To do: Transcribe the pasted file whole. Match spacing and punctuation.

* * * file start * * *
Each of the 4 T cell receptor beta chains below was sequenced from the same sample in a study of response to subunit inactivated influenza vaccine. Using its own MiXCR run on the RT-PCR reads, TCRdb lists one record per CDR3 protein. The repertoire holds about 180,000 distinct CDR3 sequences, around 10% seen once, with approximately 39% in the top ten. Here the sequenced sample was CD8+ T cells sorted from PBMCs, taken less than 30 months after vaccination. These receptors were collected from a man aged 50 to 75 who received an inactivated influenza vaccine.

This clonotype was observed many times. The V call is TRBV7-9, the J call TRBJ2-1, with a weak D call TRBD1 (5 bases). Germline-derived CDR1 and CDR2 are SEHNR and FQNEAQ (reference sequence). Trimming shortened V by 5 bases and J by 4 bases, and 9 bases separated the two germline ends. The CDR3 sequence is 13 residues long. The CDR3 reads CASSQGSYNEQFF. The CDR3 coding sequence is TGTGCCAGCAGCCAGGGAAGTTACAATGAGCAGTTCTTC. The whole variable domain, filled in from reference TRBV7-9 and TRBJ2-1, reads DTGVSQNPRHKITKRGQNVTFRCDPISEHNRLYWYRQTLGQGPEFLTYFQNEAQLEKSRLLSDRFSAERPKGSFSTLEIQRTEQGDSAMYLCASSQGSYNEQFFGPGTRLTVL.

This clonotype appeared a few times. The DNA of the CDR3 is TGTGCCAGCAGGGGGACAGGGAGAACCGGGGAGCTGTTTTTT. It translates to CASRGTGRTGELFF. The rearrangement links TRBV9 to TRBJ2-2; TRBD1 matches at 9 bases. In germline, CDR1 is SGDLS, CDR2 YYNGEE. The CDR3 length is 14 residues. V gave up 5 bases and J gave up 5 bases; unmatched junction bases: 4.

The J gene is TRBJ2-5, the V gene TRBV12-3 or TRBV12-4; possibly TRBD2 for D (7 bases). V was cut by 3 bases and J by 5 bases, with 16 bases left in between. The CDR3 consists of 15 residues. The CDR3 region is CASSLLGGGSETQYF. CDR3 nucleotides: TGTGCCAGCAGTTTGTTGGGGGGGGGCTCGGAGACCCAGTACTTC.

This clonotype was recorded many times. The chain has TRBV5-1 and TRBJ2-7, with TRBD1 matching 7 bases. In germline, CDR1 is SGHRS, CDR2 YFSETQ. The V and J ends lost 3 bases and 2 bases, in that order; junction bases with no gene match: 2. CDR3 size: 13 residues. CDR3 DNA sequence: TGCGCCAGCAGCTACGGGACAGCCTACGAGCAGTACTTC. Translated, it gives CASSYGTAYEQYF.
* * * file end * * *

Each of the 4 T cell receptor beta chains below was sequenced from the same sample in a study of response to subunit inactivated influenza vaccine. Using its own MiXCR run on the RT-PCR reads, TCRdb lists one record per CDR3 protein. The repertoire holds about 180,000 distinct CDR3 sequences, around 10% seen once, with approximately 39% in the top ten. Here the sequenced sample was CD8+ T cells sorted from PBMCs, taken less than 30 months after vaccination. These receptors were collected from a man aged 50 to 75 who received an inactivated influenza vaccine.

This clonotype was observed many times. The V call is TRBV7-9, the J call TRBJ2-1, with a weak D call TRBD1 (5 bases). Germline-derived CDR1 and CDR2 are SEHNR and FQNEAQ (reference sequence). Trimming shortened V by 5 bases and J by 4 bases, and 9 bases separated the two germline ends. The CDR3 sequence is 13 residues long. The CDR3 reads CASSQGSYNEQFF. The CDR3 coding sequence is TGTGCCAGCAGCCAGGGAAGTTACAATGAGCAGTTCTTC. The whole variable domain, filled in from reference TRBV7-9 and TRBJ2-1, reads DTGVSQNPRHKITKRGQNVTFRCDPISEHNRLYWYRQTLGQGPEFLTYFQNEAQLEKSRLLSDRFSAERPKGSFSTLEIQRTEQGDSAMYLCASSQGSYNEQFFGPGTRLTVL.

This clonotype appeared a few times. The DNA of the CDR3 is TGTGCCAGCAGGGGGACAGGGAGAACCGGGGAGCTGTTTTTT. It translates to CASRGTGRTGELFF. The rearrangement links TRBV9 to TRBJ2-2; TRBD1 matches at 9 bases. In germline, CDR1 is SGDLS, CDR2 YYNGEE. The CDR3 length is 14 residues. V gave up 5 bases and J gave up 5 bases; unmatched junction bases: 4.

The J gene is TRBJ2-5, the V gene TRBV12-3 or TRBV12-4; possibly TRBD2 for D (7 bases). V was cut by 3 bases and J by 5 bases, with 16 bases left in between. The CDR3 consists of 15 residues. The CDR3 region is CASSLLGGGSETQYF. CDR3 nucleotides: TGTGCCAGCAGTTTGTTGGGGGGGGGCTCGGAGACCCAGTACTTC.

This clonotype was recorded many times. The chain has TRBV5-1 and TRBJ2-7, with TRBD1 matching 7 bases. In germline, CDR1 is SGHRS, CDR2 YFSETQ. The V and J ends lost 3 bases and 2 bases, in that order; junction bases with no gene match: 2. CDR3 size: 13 residues. CDR3 DNA sequence: TGCGCCAGCAGCTACGGGACAGCCTACGAGCAGTACTTC. Translated, it gives CASSYGTAYEQYF.